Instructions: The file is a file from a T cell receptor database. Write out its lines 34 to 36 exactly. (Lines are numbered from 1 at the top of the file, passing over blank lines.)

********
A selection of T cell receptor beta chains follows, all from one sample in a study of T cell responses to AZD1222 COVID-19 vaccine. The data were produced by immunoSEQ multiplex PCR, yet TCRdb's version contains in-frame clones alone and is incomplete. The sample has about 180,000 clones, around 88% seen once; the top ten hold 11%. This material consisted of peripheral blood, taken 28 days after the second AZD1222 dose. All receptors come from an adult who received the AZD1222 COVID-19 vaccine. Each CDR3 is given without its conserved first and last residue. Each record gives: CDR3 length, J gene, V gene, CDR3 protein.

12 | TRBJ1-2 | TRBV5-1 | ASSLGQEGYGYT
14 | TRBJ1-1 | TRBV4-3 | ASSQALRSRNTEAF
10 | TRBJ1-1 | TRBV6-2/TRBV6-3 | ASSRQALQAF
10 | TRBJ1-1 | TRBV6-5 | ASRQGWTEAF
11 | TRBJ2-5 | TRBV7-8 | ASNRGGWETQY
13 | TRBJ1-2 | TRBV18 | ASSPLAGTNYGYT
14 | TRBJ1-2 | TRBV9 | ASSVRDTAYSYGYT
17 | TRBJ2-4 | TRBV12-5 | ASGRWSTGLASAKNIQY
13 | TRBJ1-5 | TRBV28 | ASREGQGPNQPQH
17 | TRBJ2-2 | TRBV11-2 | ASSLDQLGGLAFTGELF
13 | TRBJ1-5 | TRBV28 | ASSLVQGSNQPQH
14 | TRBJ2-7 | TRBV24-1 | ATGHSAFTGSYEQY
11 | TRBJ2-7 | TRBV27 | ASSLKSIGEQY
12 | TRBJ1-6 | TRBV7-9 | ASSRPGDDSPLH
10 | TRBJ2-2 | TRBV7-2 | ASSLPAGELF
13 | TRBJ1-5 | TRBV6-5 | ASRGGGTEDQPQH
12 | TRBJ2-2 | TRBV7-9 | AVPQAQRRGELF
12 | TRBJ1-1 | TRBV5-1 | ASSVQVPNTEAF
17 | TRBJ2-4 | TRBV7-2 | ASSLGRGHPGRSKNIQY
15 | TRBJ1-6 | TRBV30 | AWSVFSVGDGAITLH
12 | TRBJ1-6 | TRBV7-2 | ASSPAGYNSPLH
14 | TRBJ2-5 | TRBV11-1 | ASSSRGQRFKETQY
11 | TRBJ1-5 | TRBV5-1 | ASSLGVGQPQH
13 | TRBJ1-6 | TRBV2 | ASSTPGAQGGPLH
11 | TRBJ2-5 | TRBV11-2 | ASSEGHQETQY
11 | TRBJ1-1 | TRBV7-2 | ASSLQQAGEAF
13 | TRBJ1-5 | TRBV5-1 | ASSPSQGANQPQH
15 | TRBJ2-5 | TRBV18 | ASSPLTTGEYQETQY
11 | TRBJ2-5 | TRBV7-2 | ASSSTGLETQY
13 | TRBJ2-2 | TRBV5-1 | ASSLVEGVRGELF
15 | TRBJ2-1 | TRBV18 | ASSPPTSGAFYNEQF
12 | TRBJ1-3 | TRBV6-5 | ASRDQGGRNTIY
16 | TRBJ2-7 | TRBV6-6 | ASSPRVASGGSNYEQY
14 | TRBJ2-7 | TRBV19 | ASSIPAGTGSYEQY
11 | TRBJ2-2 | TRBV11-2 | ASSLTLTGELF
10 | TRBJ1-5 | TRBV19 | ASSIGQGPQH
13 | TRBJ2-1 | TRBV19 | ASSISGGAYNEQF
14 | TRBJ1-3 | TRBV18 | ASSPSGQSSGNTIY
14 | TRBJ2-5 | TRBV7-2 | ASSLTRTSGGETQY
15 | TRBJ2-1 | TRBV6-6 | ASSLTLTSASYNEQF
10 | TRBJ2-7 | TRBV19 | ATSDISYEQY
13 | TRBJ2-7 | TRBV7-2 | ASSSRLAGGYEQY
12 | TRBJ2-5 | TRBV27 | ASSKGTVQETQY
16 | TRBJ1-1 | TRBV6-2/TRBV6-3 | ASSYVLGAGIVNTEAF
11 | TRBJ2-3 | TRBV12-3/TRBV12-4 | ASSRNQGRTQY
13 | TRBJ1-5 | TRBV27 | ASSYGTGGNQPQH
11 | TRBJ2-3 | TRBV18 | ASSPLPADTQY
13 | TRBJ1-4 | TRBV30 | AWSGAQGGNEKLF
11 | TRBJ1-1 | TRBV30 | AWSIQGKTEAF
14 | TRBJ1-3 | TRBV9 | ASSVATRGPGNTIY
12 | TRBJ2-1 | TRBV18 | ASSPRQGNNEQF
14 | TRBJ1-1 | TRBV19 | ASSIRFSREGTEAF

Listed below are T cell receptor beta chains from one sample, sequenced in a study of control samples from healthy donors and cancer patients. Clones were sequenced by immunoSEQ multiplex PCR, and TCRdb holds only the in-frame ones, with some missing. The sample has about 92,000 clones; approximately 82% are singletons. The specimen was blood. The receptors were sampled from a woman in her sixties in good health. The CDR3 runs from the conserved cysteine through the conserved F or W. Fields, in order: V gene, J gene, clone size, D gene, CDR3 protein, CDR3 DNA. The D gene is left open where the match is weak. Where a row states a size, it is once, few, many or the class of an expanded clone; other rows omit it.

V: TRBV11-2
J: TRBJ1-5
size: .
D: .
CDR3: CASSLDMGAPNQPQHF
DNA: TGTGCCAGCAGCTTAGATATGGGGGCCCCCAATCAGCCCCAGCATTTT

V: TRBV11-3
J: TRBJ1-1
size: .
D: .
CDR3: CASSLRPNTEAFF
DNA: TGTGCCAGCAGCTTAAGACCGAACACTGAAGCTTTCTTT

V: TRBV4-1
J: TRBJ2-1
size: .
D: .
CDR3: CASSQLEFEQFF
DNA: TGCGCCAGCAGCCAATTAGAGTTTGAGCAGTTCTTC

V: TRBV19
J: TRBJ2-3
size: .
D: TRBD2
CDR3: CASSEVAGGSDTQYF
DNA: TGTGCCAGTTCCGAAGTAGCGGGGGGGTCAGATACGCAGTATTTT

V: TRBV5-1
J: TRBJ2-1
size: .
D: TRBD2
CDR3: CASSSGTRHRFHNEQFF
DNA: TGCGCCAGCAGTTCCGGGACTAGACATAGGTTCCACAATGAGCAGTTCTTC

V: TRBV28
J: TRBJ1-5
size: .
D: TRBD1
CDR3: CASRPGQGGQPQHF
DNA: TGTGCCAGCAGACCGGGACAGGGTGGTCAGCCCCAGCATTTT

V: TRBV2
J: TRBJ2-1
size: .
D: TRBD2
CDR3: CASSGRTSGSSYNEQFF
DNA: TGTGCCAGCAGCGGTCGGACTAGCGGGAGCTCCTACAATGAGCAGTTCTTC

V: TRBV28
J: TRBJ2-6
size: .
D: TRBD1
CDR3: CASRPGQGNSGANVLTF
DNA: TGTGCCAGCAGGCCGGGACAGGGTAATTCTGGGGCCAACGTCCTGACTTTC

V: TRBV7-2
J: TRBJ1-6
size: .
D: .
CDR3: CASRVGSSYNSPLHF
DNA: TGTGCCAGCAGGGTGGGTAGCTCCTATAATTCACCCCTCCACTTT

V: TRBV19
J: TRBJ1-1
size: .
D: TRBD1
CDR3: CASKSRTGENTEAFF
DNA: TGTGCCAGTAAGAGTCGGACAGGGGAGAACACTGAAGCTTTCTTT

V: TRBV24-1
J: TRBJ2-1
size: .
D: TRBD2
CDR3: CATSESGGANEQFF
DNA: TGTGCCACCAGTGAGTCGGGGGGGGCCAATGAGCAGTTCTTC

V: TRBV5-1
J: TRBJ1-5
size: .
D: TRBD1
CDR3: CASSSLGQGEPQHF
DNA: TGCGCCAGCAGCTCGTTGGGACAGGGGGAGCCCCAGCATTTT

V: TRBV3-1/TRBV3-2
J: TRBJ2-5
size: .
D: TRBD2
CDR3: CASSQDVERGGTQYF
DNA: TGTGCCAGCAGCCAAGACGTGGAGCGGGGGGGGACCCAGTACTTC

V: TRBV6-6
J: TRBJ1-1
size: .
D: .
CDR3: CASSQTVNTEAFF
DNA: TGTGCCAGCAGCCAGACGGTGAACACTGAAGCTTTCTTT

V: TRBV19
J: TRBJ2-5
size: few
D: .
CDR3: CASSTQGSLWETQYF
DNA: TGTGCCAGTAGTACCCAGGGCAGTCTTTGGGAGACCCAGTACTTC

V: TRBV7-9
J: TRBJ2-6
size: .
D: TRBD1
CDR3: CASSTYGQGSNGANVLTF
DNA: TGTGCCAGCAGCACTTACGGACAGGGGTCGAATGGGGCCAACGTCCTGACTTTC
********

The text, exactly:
16 | TRBJ2-7 | TRBV6-6 | ASSPRVASGGSNYEQY
14 | TRBJ2-7 | TRBV19 | ASSIPAGTGSYEQY
11 | TRBJ2-2 | TRBV11-2 | ASSLTLTGELF